Point Austin: Rick Perry, Boy Scientist
When it comes to science, the Inquisition's got nothing on the guv
Just on a level of hubris, this is roughly like a whorehouse piano player saying he understands what it was like to be J.S. Bach. But more to the point, had Perry been around in 17th century Italy, he would have been firmly on the side of Pope Urban VIII and his inquisitors, perfectly happy to sentence the impertinent scientist to lifelong house arrest for "heresy." Perry has regularly expressed his contempt for science and scientific knowledge, most recently dismissing evolution as "a theory that's out there" and claiming (incorrectly) that both evolution and creationism are taught in the Texas public schools. Although Perry and his reactionary-packed State Board of Education have done their best to undermine the accurate teaching of biology in Texas, they've been somewhat stymied by the fact that the federal courts have repeatedly ruled that teaching sectarian religion (i.e., creationism under its many guises) is unconstitutional.
I frankly doubt that the governor – unlike, say, Michele Bachmann or Rick Santorum – has convictions one way or another on evolution, or even believes that Texas students should be taught religion instead of science in their biology classes. But he certainly knows what sells to the GOP's hard-right voting base, and that's all that's necessary to understand why the Republican field enthusiastically panders to ignorance on the campaign trail.
No Forensic Science Neither
Although Perry's thoughts on evolution are nationally embarrassing, the governor has little direct say over what happens in the public school curriculum. More profoundly, given a chance to actually improve the use of scientific knowledge in criminal justice matters, Perry has done his best to prevent that from happening. As Jordan Smith has regularly reported and documents again this week in "Texas Forensics: Politics vs. Justice," via his handpicked chairman, Williamson County District Attorney John Bradley (who couldn't win confirmation even from a Republican-dominated state Senate), Perry has aggressively undermined the work of the Forensic Science Commission, whose legislated purpose is to help apply rigorous scientific review to criminal prosecutions. Most recently, Attorney General Greg Abbott supplied a made-to-order legal opinion severely limiting the commission's jurisdiction over previous convictions – i.e., precisely what it was intended to do.
Most notoriously, Bradley maneuvered to undermine the work of the FSC in the Cameron Todd Willingham capital case, for which the best fire science reflects that Willingham had been executed, on Rick Perry's watch, for a homicide-by-arson that was almost certainly an accident. Perry personally dismissed that scientific investigation without any substantive review, choosing instead to grandstand the case by denouncing Willingham as a "monster" – a conclusion he could come to only by entirely ignoring the post-conviction evidence that was examined by subsequent investigators.
Although prosecution-biased justice is a longtime Texas tradition, it's difficult to avoid the suspicion that Bradley and Abbott were doing their level best to protect potential presidential candidate Perry from even more national embarrassment over the Texas process of capital punishment.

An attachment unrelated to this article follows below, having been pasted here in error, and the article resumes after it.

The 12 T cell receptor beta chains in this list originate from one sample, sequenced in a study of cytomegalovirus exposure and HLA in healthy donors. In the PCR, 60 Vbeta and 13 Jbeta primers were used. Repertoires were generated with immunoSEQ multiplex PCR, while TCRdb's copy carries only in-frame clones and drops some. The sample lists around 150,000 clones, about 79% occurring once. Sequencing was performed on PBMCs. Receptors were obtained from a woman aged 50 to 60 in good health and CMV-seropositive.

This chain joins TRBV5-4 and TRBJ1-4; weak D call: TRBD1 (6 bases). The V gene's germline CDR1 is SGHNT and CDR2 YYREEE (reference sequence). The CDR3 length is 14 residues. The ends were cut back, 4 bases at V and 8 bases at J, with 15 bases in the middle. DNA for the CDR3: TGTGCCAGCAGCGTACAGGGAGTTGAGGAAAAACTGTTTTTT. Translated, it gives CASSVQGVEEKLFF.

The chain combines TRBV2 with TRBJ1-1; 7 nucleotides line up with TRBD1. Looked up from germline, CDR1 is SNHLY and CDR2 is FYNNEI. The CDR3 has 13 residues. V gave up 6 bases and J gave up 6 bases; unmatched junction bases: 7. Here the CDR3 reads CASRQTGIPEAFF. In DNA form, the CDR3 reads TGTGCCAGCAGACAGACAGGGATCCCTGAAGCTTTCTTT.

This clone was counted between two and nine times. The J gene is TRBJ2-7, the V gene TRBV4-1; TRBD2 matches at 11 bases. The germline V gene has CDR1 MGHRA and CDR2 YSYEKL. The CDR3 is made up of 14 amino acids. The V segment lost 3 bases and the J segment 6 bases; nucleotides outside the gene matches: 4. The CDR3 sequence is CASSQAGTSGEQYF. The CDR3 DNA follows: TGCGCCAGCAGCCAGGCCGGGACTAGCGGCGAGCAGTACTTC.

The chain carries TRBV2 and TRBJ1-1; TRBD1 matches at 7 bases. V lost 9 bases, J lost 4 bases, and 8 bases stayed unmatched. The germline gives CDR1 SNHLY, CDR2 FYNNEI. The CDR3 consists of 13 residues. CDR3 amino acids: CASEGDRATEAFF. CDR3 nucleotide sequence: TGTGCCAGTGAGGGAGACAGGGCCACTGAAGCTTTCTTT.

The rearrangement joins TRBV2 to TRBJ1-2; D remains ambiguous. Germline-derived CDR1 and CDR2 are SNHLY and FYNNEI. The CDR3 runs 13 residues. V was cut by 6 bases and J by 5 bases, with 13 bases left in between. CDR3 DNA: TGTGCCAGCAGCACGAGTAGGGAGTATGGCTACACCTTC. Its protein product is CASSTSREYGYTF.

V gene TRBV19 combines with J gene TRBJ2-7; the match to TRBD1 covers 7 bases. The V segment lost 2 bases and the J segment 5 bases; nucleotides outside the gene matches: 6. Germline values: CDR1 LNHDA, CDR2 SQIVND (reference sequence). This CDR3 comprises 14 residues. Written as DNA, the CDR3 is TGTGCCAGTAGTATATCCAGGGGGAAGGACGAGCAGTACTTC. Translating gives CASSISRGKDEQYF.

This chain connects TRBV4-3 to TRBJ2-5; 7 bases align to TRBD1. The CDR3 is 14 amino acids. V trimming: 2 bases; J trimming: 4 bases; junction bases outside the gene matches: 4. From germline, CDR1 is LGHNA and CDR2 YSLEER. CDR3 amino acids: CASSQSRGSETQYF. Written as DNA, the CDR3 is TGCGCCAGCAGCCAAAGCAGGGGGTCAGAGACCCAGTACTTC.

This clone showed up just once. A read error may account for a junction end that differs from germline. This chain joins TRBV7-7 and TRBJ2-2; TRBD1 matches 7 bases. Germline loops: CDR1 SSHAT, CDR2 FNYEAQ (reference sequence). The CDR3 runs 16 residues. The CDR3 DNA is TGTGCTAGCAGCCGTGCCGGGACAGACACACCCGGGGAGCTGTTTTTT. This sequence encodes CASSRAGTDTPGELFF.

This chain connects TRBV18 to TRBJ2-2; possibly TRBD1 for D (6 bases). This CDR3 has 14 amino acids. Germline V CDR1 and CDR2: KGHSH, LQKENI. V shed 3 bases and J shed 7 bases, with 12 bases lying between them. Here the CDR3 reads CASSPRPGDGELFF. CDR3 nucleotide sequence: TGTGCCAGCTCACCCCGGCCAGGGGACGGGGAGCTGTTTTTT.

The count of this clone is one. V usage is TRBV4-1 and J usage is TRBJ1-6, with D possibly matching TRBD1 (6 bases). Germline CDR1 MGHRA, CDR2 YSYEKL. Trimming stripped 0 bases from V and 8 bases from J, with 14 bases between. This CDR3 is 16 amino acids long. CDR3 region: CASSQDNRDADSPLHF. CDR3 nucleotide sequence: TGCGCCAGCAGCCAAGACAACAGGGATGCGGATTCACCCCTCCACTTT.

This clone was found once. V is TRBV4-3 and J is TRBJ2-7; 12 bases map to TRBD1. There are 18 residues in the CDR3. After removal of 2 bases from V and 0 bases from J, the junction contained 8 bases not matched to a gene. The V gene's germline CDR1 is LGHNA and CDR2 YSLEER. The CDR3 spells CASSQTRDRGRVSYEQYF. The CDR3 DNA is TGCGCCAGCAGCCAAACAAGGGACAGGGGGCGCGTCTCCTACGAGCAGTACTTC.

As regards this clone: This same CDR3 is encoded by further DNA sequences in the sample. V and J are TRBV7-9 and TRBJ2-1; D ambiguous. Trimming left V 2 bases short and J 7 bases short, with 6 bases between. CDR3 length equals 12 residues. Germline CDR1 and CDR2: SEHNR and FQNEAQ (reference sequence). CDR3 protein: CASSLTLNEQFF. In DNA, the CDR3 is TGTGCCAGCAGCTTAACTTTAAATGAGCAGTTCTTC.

The Less We Know ...
As Smith reports this week in "Perry the Executioner," the governor's general approach to capital punishment has the same cursory and highly politicized style as his treatment of the FSC. He has maintained the gubernatorial practice of relying on superficial summary memos of capital cases that do little more than confirm the conviction and history of appeals. He's taken that one step further than his predecessors, however, in eliciting an Abbott opinion that the memos are confidential legal advice – thereby sidestepping the embarrassment suffered by Gov. George W. Bush when his counsel's memos were released and shown to be little more than pro forma summations that consistently failed to address any substantive issues affecting potential clemency.
The Texas "clemency" process, of course, is largely a sham designed to provide the appearance of constitutionally required review of mitigating circumstances while shielding the governor from direct responsibility for the decisions, shifting it instead to the governor-approved-and-appointed Board of Pardons and Paroles. It's a convenient fiction, allowing everybody to wash their hands of the blood of the condemned.
However, it bears noting that on the presidential campaign trail, Democratic as well as Republican, it's only helpful for a candidate to declare that "justice" and "capital punishment" are synonymous – although our Texas historical experience should have long since taught us that the death penalty is neither pragmatic (a deterrent) nor just (a proportionate use of state power). Such arguments are lost before a televised electorate that enthusiastically cheers the sheer number of Texas executions (two more this week) under Perry. Ours is an unapologetically bloodthirsty American culture, and until we can begin truly to learn the difference between justice and vengeance – and that vengeance belongs solely to God – we'll continue to elect politicians like Rick Perry.